The Ratings Process

The process of rating a bond starts when a company requests a rating from the ratings agency. This request is usually precipitated by a desire on the part of the company to issue bonds. While ratings are not a legal pre-requisite for bond issues, it is unlikely that investors in the bond market will be willing to buy bonds issued by a company that is not well known and has shown itself to be unwilling to put itself through the rigor of a bond rating process. It is not surprising, therefore, that the largest number of rated companies are in the United States, which has the most active corporate bond markets, and that there are relatively few rated companies in Europe, where bank lending remains the norm for all but the largest companies.

The ratings agency then collects information from both publicly available sources, such as financial statements, and the company itself, and makes a decision on the rating. If it disagrees with the rating, the company is given the opportunity to present additional information. This process is presented schematically for one ratings agency, Standard and Poors (S&P), in Figure 3.9:

Standard And Poor Rating Process

The ratings assigned by these agencies are letter ratings. A rating of AAA from Standard and Poor's and Aaa from Moody's represents the highest rating granted to firms that are viewed as having the lowest default risk. As the default risk increases, the ratings decrease toward D for firms in default (Standard and Poor's). Table 3.1 provides a description of the bond ratings assigned by the two agencies.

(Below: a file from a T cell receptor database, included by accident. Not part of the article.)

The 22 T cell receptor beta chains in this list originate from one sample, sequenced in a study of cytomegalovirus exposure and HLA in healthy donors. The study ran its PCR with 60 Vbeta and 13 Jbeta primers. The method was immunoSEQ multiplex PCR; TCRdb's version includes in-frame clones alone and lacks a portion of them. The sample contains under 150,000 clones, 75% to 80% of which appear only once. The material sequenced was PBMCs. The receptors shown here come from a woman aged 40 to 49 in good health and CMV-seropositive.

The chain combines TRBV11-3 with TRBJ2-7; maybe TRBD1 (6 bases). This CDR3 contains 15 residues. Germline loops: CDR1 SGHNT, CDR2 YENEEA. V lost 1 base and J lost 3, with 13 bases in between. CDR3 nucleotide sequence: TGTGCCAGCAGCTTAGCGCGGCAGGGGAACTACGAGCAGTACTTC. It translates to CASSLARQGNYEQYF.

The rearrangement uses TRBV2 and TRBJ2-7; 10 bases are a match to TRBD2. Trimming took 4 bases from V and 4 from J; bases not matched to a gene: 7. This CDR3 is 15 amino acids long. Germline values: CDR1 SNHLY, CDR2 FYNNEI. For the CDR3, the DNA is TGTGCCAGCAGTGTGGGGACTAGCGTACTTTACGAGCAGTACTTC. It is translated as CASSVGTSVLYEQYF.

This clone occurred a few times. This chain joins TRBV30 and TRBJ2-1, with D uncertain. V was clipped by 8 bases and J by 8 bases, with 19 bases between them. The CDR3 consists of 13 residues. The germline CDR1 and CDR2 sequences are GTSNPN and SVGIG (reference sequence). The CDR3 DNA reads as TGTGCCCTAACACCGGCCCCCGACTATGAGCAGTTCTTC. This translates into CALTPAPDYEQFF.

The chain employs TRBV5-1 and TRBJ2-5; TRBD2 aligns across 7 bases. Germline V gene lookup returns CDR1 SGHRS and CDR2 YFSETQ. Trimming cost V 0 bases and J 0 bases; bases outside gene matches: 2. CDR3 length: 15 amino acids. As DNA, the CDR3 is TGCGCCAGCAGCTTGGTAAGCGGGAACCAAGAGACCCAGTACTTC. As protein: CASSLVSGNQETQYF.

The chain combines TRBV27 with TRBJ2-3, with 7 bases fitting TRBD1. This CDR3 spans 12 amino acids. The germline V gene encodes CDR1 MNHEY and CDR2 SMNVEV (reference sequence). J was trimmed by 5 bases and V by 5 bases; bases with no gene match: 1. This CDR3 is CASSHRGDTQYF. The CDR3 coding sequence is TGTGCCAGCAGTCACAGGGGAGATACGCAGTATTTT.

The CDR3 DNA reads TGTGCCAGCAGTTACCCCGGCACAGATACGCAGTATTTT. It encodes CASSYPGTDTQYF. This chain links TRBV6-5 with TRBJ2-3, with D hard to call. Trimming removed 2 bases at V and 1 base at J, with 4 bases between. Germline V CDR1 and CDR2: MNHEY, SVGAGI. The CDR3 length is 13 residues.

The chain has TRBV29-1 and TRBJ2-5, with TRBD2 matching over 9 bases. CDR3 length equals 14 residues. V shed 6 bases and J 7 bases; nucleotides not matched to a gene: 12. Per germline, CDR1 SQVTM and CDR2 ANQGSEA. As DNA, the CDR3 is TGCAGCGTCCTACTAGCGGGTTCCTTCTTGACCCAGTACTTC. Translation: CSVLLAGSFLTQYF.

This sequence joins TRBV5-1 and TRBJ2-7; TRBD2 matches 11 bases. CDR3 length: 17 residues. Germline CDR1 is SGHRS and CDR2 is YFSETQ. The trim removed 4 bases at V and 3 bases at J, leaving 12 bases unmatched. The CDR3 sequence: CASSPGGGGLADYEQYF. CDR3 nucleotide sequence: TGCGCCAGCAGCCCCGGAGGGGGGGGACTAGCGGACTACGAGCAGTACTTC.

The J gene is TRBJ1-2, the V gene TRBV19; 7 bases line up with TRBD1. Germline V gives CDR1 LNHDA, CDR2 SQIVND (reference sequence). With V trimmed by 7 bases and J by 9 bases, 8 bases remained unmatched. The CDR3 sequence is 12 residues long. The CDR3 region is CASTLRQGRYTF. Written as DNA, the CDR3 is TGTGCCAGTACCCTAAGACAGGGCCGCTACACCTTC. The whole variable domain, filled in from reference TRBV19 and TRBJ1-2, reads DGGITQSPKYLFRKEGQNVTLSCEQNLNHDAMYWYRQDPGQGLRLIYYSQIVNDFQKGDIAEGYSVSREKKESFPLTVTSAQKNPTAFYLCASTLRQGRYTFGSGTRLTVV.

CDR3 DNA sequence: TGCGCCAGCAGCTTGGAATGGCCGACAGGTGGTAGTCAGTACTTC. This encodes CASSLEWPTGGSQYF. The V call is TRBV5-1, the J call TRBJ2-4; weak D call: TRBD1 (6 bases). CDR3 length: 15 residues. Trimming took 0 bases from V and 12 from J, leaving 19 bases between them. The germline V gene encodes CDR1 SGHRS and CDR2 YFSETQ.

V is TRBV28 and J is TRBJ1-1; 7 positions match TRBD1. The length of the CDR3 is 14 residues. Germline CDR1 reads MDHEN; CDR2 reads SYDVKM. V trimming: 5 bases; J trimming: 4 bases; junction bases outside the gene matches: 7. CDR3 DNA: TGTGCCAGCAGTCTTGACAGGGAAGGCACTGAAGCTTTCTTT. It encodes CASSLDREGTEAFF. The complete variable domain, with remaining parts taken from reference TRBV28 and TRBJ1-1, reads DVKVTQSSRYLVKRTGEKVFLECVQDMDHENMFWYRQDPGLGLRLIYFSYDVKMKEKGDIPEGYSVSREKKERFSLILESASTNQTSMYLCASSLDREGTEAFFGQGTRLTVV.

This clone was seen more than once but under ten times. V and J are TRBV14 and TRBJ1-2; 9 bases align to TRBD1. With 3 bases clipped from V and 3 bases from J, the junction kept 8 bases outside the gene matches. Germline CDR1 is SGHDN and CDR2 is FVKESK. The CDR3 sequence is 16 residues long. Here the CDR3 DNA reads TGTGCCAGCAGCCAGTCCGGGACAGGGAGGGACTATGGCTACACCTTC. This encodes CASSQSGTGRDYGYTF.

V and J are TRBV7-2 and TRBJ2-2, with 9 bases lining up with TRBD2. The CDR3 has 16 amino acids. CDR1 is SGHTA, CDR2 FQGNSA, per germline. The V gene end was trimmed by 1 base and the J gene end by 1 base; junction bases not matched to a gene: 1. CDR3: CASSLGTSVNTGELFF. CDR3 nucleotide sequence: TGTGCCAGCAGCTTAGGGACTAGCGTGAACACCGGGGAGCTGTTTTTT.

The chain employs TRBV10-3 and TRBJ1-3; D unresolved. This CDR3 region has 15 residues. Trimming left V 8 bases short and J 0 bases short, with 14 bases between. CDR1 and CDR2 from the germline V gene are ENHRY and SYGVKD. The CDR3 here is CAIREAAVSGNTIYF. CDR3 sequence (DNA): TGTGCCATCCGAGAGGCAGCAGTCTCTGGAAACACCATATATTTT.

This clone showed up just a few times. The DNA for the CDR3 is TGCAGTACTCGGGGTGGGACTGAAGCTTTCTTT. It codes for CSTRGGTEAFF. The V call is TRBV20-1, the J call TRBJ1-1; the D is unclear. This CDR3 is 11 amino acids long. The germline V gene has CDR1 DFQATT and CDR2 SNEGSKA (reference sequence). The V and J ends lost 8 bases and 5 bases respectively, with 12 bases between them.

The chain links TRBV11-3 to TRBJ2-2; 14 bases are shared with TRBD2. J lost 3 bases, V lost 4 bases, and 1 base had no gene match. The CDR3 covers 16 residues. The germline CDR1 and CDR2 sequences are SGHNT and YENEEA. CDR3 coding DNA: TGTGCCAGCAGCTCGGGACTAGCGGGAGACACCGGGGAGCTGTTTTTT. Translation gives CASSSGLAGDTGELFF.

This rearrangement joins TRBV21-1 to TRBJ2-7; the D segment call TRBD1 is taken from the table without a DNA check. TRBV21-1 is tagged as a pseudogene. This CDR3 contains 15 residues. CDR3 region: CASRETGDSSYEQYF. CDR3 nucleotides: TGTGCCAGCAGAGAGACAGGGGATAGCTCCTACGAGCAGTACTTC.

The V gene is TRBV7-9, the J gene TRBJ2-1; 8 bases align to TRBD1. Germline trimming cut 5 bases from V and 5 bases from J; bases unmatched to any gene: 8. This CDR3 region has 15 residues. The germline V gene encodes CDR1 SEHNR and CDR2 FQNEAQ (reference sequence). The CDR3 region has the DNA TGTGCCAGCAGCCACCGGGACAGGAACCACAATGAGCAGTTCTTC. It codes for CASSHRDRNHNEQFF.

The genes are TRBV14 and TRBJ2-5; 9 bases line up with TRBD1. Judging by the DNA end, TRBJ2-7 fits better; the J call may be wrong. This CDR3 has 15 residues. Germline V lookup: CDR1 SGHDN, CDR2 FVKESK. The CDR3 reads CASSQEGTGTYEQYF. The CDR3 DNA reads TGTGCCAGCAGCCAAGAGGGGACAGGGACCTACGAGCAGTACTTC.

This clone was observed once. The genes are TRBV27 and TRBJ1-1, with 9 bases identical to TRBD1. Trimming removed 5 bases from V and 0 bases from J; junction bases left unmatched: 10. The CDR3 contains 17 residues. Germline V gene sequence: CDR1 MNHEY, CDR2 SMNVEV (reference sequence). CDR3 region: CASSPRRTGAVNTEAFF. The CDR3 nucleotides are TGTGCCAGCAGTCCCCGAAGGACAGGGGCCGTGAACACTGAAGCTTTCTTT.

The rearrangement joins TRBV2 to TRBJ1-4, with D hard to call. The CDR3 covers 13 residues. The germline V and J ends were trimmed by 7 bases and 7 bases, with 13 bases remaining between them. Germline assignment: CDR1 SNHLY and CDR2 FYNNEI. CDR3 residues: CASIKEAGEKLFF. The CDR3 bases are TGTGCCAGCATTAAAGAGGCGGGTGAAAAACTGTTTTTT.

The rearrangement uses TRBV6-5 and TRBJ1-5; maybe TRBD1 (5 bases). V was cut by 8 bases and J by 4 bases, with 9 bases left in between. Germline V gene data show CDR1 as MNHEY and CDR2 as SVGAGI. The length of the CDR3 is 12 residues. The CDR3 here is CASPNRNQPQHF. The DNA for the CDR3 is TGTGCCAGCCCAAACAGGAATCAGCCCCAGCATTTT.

Table 3.1: Index of Bond Ratings

Standard and Poor's

Moody's

AAA The highest debt rating assigned. The borrower's capacity to repay debt is extremely strong.

Aaa Judged to be of the best quality with a small degree of risk.

AA Capacity to repay is strong and differs from the highest quality

Aa High quality but rated lower than Aaa because margin of protection

only by a small amount.

may not be as large or because there may be other elements of long-term risk.

A Has strong capacity to repay;

Borrower is susceptible to adverse effects of changes in circumstances and economic conditions.

A Bonds possess favorable investment attributes but may be susceptible to risk in the future.

BBB Has adequate capacity to repay, but adverse economic conditions or circumstances are more likely to lead to risk.

Baa Neither highly protected nor poorly secured; adequate payment capacity.

BB,B, Regarded as predominantly CCC, speculative, BB being the least CC speculative andd CC the most.

Ba Judged to have some speculative risk.

B Generally lacking characteristics of a desirable investment; probability of payment small.

D In default or with payments in arrears.

Caa Poor standing and perhaps in default.

Ca Very speculative; often in default. C Highly speculative; in default.

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